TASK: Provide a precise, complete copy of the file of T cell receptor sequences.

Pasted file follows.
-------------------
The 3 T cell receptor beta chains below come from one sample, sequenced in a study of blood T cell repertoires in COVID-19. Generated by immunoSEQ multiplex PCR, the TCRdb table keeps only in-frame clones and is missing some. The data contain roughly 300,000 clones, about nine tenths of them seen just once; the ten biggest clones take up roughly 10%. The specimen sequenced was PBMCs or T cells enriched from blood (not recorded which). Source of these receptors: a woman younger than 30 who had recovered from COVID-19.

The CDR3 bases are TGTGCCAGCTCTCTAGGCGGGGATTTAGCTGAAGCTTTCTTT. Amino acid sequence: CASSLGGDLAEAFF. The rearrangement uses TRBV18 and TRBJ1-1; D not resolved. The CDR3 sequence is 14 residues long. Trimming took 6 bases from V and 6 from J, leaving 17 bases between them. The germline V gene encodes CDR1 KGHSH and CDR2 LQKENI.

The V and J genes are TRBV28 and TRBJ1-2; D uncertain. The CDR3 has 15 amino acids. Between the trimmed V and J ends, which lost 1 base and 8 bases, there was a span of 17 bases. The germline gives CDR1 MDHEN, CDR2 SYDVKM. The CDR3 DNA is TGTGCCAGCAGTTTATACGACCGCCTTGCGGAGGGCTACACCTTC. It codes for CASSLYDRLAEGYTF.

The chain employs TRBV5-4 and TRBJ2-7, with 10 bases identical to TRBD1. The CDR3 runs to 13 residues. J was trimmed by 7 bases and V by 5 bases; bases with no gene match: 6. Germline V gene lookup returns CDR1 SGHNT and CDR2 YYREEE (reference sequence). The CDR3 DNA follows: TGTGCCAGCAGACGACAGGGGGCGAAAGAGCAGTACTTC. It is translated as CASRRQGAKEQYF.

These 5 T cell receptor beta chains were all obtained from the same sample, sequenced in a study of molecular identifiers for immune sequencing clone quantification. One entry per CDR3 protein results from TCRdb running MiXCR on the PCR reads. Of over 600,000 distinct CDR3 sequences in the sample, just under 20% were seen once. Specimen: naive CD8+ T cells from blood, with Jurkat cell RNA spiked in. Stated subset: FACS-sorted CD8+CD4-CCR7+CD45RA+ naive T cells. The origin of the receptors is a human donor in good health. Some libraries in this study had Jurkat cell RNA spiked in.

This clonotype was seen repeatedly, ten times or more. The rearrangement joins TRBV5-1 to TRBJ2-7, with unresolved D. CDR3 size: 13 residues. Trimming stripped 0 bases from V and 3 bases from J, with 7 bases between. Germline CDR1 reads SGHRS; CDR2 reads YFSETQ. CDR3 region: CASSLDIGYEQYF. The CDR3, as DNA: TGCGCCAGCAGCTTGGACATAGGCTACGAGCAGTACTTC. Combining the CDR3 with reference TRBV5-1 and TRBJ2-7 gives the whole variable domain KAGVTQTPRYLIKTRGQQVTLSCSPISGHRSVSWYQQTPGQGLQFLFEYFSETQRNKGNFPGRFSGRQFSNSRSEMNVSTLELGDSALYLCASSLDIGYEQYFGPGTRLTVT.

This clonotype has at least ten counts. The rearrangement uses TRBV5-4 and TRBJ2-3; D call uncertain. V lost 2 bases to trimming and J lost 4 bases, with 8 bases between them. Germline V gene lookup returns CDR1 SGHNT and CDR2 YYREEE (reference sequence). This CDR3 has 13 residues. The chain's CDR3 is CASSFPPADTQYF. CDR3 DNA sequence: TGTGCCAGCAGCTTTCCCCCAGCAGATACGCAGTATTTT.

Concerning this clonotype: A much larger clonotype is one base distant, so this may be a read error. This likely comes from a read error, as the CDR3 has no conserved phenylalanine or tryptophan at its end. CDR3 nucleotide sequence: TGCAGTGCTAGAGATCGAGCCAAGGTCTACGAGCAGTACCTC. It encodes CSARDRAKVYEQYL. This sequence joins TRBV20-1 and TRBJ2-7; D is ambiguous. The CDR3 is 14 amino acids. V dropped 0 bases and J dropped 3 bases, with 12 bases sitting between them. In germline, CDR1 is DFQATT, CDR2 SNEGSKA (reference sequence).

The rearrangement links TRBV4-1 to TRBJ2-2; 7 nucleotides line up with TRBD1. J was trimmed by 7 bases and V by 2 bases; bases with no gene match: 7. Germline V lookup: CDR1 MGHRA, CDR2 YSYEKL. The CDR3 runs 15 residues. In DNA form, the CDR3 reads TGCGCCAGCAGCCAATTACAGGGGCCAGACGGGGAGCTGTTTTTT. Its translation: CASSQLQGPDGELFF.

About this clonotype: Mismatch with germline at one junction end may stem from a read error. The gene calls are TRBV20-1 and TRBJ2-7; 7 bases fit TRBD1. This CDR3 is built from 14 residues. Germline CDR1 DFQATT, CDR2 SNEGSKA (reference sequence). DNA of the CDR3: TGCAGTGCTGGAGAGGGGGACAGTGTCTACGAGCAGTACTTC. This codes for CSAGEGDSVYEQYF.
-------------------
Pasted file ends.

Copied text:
The 3 T cell receptor beta chains below come from one sample, sequenced in a study of blood T cell repertoires in COVID-19. Generated by immunoSEQ multiplex PCR, the TCRdb table keeps only in-frame clones and is missing some. The data contain roughly 300,000 clones, about nine tenths of them seen just once; the ten biggest clones take up roughly 10%. The specimen sequenced was PBMCs or T cells enriched from blood (not recorded which). Source of these receptors: a woman younger than 30 who had recovered from COVID-19.

The CDR3 bases are TGTGCCAGCTCTCTAGGCGGGGATTTAGCTGAAGCTTTCTTT. Amino acid sequence: CASSLGGDLAEAFF. The rearrangement uses TRBV18 and TRBJ1-1; D not resolved. The CDR3 sequence is 14 residues long. Trimming took 6 bases from V and 6 from J, leaving 17 bases between them. The germline V gene encodes CDR1 KGHSH and CDR2 LQKENI.

The V and J genes are TRBV28 and TRBJ1-2; D uncertain. The CDR3 has 15 amino acids. Between the trimmed V and J ends, which lost 1 base and 8 bases, there was a span of 17 bases. The germline gives CDR1 MDHEN, CDR2 SYDVKM. The CDR3 DNA is TGTGCCAGCAGTTTATACGACCGCCTTGCGGAGGGCTACACCTTC. It codes for CASSLYDRLAEGYTF.

The chain employs TRBV5-4 and TRBJ2-7, with 10 bases identical to TRBD1. The CDR3 runs to 13 residues. J was trimmed by 7 bases and V by 5 bases; bases with no gene match: 6. Germline V gene lookup returns CDR1 SGHNT and CDR2 YYREEE (reference sequence). The CDR3 DNA follows: TGTGCCAGCAGACGACAGGGGGCGAAAGAGCAGTACTTC. It is translated as CASRRQGAKEQYF.

These 5 T cell receptor beta chains were all obtained from the same sample, sequenced in a study of molecular identifiers for immune sequencing clone quantification. One entry per CDR3 protein results from TCRdb running MiXCR on the PCR reads. Of over 600,000 distinct CDR3 sequences in the sample, just under 20% were seen once. Specimen: naive CD8+ T cells from blood, with Jurkat cell RNA spiked in. Stated subset: FACS-sorted CD8+CD4-CCR7+CD45RA+ naive T cells. The origin of the receptors is a human donor in good health. Some libraries in this study had Jurkat cell RNA spiked in.

This clonotype was seen repeatedly, ten times or more. The rearrangement joins TRBV5-1 to TRBJ2-7, with unresolved D. CDR3 size: 13 residues. Trimming stripped 0 bases from V and 3 bases from J, with 7 bases between. Germline CDR1 reads SGHRS; CDR2 reads YFSETQ. CDR3 region: CASSLDIGYEQYF. The CDR3, as DNA: TGCGCCAGCAGCTTGGACATAGGCTACGAGCAGTACTTC. Combining the CDR3 with reference TRBV5-1 and TRBJ2-7 gives the whole variable domain KAGVTQTPRYLIKTRGQQVTLSCSPISGHRSVSWYQQTPGQGLQFLFEYFSETQRNKGNFPGRFSGRQFSNSRSEMNVSTLELGDSALYLCASSLDIGYEQYFGPGTRLTVT.

This clonotype has at least ten counts. The rearrangement uses TRBV5-4 and TRBJ2-3; D call uncertain. V lost 2 bases to trimming and J lost 4 bases, with 8 bases between them. Germline V gene lookup returns CDR1 SGHNT and CDR2 YYREEE (reference sequence). This CDR3 has 13 residues. The chain's CDR3 is CASSFPPADTQYF. CDR3 DNA sequence: TGTGCCAGCAGCTTTCCCCCAGCAGATACGCAGTATTTT.

Concerning this clonotype: A much larger clonotype is one base distant, so this may be a read error. This likely comes from a read error, as the CDR3 has no conserved phenylalanine or tryptophan at its end. CDR3 nucleotide sequence: TGCAGTGCTAGAGATCGAGCCAAGGTCTACGAGCAGTACCTC. It encodes CSARDRAKVYEQYL. This sequence joins TRBV20-1 and TRBJ2-7; D is ambiguous. The CDR3 is 14 amino acids. V dropped 0 bases and J dropped 3 bases, with 12 bases sitting between them. In germline, CDR1 is DFQATT, CDR2 SNEGSKA (reference sequence).

The rearrangement links TRBV4-1 to TRBJ2-2; 7 nucleotides line up with TRBD1. J was trimmed by 7 bases and V by 2 bases; bases with no gene match: 7. Germline V lookup: CDR1 MGHRA, CDR2 YSYEKL. The CDR3 runs 15 residues. In DNA form, the CDR3 reads TGCGCCAGCAGCCAATTACAGGGGCCAGACGGGGAGCTGTTTTTT. Its translation: CASSQLQGPDGELFF.

About this clonotype: Mismatch with germline at one junction end may stem from a read error. The gene calls are TRBV20-1 and TRBJ2-7; 7 bases fit TRBD1. This CDR3 is built from 14 residues. Germline CDR1 DFQATT, CDR2 SNEGSKA (reference sequence). DNA of the CDR3: TGCAGTGCTGGAGAGGGGGACAGTGTCTACGAGCAGTACTTC. This codes for CSAGEGDSVYEQYF.